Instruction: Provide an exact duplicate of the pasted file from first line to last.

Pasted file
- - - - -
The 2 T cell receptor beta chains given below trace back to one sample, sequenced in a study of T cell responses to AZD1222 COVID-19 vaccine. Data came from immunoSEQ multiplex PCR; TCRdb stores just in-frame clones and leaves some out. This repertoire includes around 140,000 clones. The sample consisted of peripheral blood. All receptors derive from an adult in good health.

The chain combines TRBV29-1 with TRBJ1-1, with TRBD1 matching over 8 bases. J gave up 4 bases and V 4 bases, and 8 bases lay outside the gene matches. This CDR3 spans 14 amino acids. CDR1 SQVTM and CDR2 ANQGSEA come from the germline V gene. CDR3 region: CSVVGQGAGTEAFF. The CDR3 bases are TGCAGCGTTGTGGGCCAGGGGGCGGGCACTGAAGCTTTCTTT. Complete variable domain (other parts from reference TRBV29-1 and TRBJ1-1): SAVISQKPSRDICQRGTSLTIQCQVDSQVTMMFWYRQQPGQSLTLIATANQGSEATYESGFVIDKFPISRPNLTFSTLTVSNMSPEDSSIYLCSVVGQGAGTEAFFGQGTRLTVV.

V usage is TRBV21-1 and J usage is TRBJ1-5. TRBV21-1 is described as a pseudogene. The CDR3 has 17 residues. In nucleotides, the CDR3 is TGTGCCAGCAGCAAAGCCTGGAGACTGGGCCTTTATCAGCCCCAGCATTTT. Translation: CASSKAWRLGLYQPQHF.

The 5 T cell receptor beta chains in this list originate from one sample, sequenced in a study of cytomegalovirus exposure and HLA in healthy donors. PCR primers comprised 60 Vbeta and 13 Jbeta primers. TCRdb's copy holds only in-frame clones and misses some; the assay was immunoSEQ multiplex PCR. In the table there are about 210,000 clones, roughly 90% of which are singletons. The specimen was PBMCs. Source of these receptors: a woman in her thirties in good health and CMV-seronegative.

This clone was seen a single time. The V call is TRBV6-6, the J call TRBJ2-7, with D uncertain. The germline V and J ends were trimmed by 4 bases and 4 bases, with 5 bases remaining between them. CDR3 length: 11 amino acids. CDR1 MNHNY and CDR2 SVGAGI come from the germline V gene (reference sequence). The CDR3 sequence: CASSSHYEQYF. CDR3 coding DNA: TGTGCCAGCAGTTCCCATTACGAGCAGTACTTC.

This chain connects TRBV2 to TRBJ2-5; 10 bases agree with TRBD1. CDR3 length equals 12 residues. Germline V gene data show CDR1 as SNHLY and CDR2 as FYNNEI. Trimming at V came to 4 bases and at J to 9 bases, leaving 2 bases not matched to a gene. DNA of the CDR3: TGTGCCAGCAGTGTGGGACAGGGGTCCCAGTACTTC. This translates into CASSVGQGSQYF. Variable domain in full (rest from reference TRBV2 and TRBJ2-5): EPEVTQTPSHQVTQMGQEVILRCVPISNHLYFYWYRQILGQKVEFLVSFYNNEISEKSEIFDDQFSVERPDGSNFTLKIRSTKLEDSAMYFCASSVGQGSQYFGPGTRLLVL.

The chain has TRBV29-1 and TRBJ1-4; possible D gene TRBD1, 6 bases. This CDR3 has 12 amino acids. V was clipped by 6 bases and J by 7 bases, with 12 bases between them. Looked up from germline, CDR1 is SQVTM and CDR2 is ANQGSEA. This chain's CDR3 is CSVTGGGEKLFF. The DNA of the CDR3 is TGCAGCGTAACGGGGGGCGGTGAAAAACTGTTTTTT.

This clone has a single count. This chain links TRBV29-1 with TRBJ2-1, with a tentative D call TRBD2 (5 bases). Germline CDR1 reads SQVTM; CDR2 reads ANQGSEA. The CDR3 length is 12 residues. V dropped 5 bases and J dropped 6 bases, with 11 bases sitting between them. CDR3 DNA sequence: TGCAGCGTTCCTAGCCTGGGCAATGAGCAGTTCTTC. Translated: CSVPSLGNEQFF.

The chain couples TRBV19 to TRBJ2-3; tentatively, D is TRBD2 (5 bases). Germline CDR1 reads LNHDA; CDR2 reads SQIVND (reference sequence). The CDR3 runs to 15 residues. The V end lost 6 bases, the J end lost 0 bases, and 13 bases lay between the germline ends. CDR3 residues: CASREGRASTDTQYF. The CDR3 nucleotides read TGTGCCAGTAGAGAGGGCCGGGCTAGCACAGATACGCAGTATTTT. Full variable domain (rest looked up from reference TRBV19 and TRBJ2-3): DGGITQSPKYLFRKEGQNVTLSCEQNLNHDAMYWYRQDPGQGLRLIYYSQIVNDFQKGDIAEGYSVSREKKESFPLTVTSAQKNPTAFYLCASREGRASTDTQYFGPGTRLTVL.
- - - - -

The 2 T cell receptor beta chains given below trace back to one sample, sequenced in a study of T cell responses to AZD1222 COVID-19 vaccine. Data came from immunoSEQ multiplex PCR; TCRdb stores just in-frame clones and leaves some out. This repertoire includes around 140,000 clones. The sample consisted of peripheral blood. All receptors derive from an adult in good health.

The chain combines TRBV29-1 with TRBJ1-1, with TRBD1 matching over 8 bases. J gave up 4 bases and V 4 bases, and 8 bases lay outside the gene matches. This CDR3 spans 14 amino acids. CDR1 SQVTM and CDR2 ANQGSEA come from the germline V gene. CDR3 region: CSVVGQGAGTEAFF. The CDR3 bases are TGCAGCGTTGTGGGCCAGGGGGCGGGCACTGAAGCTTTCTTT. Complete variable domain (other parts from reference TRBV29-1 and TRBJ1-1): SAVISQKPSRDICQRGTSLTIQCQVDSQVTMMFWYRQQPGQSLTLIATANQGSEATYESGFVIDKFPISRPNLTFSTLTVSNMSPEDSSIYLCSVVGQGAGTEAFFGQGTRLTVV.

V usage is TRBV21-1 and J usage is TRBJ1-5. TRBV21-1 is described as a pseudogene. The CDR3 has 17 residues. In nucleotides, the CDR3 is TGTGCCAGCAGCAAAGCCTGGAGACTGGGCCTTTATCAGCCCCAGCATTTT. Translation: CASSKAWRLGLYQPQHF.

The 5 T cell receptor beta chains in this list originate from one sample, sequenced in a study of cytomegalovirus exposure and HLA in healthy donors. PCR primers comprised 60 Vbeta and 13 Jbeta primers. TCRdb's copy holds only in-frame clones and misses some; the assay was immunoSEQ multiplex PCR. In the table there are about 210,000 clones, roughly 90% of which are singletons. The specimen was PBMCs. Source of these receptors: a woman in her thirties in good health and CMV-seronegative.

This clone was seen a single time. The V call is TRBV6-6, the J call TRBJ2-7, with D uncertain. The germline V and J ends were trimmed by 4 bases and 4 bases, with 5 bases remaining between them. CDR3 length: 11 amino acids. CDR1 MNHNY and CDR2 SVGAGI come from the germline V gene (reference sequence). The CDR3 sequence: CASSSHYEQYF. CDR3 coding DNA: TGTGCCAGCAGTTCCCATTACGAGCAGTACTTC.

This chain connects TRBV2 to TRBJ2-5; 10 bases agree with TRBD1. CDR3 length equals 12 residues. Germline V gene data show CDR1 as SNHLY and CDR2 as FYNNEI. Trimming at V came to 4 bases and at J to 9 bases, leaving 2 bases not matched to a gene. DNA of the CDR3: TGTGCCAGCAGTGTGGGACAGGGGTCCCAGTACTTC. This translates into CASSVGQGSQYF. Variable domain in full (rest from reference TRBV2 and TRBJ2-5): EPEVTQTPSHQVTQMGQEVILRCVPISNHLYFYWYRQILGQKVEFLVSFYNNEISEKSEIFDDQFSVERPDGSNFTLKIRSTKLEDSAMYFCASSVGQGSQYFGPGTRLLVL.

The chain has TRBV29-1 and TRBJ1-4; possible D gene TRBD1, 6 bases. This CDR3 has 12 amino acids. V was clipped by 6 bases and J by 7 bases, with 12 bases between them. Looked up from germline, CDR1 is SQVTM and CDR2 is ANQGSEA. This chain's CDR3 is CSVTGGGEKLFF. The DNA of the CDR3 is TGCAGCGTAACGGGGGGCGGTGAAAAACTGTTTTTT.

This clone has a single count. This chain links TRBV29-1 with TRBJ2-1, with a tentative D call TRBD2 (5 bases). Germline CDR1 reads SQVTM; CDR2 reads ANQGSEA. The CDR3 length is 12 residues. V dropped 5 bases and J dropped 6 bases, with 11 bases sitting between them. CDR3 DNA sequence: TGCAGCGTTCCTAGCCTGGGCAATGAGCAGTTCTTC. Translated: CSVPSLGNEQFF.

The chain couples TRBV19 to TRBJ2-3; tentatively, D is TRBD2 (5 bases). Germline CDR1 reads LNHDA; CDR2 reads SQIVND (reference sequence). The CDR3 runs to 15 residues. The V end lost 6 bases, the J end lost 0 bases, and 13 bases lay between the germline ends. CDR3 residues: CASREGRASTDTQYF. The CDR3 nucleotides read TGTGCCAGTAGAGAGGGCCGGGCTAGCACAGATACGCAGTATTTT. Full variable domain (rest looked up from reference TRBV19 and TRBJ2-3): DGGITQSPKYLFRKEGQNVTLSCEQNLNHDAMYWYRQDPGQGLRLIYYSQIVNDFQKGDIAEGYSVSREKKESFPLTVTSAQKNPTAFYLCASREGRASTDTQYFGPGTRLTVL.